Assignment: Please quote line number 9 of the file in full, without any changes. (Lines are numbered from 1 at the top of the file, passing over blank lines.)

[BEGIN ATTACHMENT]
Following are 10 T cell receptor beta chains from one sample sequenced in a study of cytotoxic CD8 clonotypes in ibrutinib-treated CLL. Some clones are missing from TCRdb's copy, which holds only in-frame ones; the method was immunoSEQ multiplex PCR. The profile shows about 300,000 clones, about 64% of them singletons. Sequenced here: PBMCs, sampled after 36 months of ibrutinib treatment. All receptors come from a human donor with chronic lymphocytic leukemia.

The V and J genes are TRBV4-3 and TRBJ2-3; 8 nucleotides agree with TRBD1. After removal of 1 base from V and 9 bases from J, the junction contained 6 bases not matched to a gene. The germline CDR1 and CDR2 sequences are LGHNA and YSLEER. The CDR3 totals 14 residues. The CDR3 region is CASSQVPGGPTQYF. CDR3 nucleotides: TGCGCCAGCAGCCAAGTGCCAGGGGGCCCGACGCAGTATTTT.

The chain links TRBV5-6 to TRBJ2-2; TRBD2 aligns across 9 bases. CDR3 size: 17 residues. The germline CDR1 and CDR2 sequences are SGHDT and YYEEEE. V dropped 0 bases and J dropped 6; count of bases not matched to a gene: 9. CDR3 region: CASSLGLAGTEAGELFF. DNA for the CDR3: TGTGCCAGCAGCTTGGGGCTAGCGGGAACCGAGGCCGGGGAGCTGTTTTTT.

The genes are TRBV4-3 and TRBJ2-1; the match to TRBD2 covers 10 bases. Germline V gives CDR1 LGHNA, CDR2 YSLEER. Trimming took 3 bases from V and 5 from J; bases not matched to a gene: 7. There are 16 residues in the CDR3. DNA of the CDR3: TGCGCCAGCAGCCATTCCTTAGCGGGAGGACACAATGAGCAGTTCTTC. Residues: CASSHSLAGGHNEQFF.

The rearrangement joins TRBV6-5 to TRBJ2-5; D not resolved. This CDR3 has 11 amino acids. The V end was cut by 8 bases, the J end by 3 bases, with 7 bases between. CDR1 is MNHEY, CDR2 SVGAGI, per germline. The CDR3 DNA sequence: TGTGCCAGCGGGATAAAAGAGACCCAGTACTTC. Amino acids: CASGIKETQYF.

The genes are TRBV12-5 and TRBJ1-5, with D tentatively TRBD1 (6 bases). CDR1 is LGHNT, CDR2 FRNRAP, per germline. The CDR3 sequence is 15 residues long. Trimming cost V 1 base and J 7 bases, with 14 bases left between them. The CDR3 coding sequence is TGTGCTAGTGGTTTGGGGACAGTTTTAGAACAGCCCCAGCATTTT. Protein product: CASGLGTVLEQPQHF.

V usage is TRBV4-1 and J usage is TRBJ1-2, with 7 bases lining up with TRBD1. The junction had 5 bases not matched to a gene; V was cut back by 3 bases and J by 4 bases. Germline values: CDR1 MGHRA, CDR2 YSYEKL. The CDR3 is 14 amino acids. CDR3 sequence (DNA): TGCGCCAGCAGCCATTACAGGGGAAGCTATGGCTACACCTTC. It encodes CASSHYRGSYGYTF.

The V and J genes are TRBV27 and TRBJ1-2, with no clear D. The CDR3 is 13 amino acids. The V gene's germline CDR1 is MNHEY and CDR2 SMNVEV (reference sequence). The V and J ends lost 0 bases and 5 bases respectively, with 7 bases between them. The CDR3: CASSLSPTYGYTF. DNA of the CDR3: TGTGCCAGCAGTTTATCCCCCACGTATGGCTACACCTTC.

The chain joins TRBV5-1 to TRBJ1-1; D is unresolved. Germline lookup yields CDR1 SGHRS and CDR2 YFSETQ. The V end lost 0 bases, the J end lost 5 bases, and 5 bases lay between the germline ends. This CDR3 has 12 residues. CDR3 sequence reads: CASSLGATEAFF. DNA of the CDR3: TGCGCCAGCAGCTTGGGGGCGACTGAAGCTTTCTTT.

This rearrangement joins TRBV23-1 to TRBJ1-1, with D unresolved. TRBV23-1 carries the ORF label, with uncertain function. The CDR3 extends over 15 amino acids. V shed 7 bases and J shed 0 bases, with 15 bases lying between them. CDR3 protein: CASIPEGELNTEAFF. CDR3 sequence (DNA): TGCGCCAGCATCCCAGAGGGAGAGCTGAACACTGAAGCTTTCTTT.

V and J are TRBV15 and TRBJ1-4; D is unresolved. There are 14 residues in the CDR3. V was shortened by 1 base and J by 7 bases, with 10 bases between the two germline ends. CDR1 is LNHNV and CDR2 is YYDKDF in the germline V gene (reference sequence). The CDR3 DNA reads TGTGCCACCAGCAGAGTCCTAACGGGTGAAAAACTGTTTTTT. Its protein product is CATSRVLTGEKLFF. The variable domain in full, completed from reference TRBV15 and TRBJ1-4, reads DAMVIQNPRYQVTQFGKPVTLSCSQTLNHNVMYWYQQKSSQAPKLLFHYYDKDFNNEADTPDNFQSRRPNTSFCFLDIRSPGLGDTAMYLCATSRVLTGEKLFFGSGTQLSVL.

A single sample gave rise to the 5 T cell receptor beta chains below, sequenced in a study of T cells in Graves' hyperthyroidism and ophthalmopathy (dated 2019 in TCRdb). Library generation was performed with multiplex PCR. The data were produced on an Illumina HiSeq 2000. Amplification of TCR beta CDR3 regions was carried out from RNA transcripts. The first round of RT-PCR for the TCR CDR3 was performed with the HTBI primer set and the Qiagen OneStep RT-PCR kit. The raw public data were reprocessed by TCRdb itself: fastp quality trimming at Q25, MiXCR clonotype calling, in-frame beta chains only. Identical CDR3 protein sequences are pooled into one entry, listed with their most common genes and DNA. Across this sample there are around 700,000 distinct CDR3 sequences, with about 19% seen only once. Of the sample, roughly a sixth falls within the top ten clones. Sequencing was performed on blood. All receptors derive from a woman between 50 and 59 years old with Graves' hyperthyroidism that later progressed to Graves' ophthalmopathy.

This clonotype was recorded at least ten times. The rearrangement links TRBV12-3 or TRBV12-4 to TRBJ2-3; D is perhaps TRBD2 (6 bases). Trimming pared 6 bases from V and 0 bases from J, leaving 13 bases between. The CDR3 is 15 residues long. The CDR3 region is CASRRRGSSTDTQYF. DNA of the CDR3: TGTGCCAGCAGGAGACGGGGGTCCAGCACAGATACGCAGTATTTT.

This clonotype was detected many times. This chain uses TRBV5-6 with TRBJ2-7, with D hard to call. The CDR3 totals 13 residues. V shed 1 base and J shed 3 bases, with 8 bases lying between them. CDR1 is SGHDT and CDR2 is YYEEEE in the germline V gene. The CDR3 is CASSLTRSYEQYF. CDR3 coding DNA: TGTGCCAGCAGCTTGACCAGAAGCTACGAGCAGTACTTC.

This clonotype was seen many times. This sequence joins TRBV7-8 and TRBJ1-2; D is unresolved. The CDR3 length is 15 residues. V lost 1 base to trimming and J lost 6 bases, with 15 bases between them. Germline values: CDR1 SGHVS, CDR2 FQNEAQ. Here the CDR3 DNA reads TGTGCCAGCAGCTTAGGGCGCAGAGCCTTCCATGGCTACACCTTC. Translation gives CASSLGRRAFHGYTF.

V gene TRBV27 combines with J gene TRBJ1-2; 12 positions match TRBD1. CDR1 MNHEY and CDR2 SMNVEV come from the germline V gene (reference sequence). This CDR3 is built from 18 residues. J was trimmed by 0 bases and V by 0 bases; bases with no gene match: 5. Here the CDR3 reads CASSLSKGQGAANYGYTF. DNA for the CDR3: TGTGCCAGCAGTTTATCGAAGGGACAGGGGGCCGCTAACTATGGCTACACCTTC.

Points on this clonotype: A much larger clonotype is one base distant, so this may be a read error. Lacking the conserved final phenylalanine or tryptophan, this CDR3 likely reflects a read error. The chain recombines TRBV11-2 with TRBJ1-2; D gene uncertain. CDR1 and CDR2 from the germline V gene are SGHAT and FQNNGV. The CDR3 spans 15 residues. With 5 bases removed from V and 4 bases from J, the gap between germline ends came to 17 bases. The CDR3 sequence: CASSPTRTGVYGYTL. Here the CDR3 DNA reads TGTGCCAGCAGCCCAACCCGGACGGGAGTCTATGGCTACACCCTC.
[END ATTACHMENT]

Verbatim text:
The chain joins TRBV5-1 to TRBJ1-1; D is unresolved. Germline lookup yields CDR1 SGHRS and CDR2 YFSETQ. The V end lost 0 bases, the J end lost 5 bases, and 5 bases lay between the germline ends. This CDR3 has 12 residues. CDR3 sequence reads: CASSLGATEAFF. DNA of the CDR3: TGCGCCAGCAGCTTGGGGGCGACTGAAGCTTTCTTT.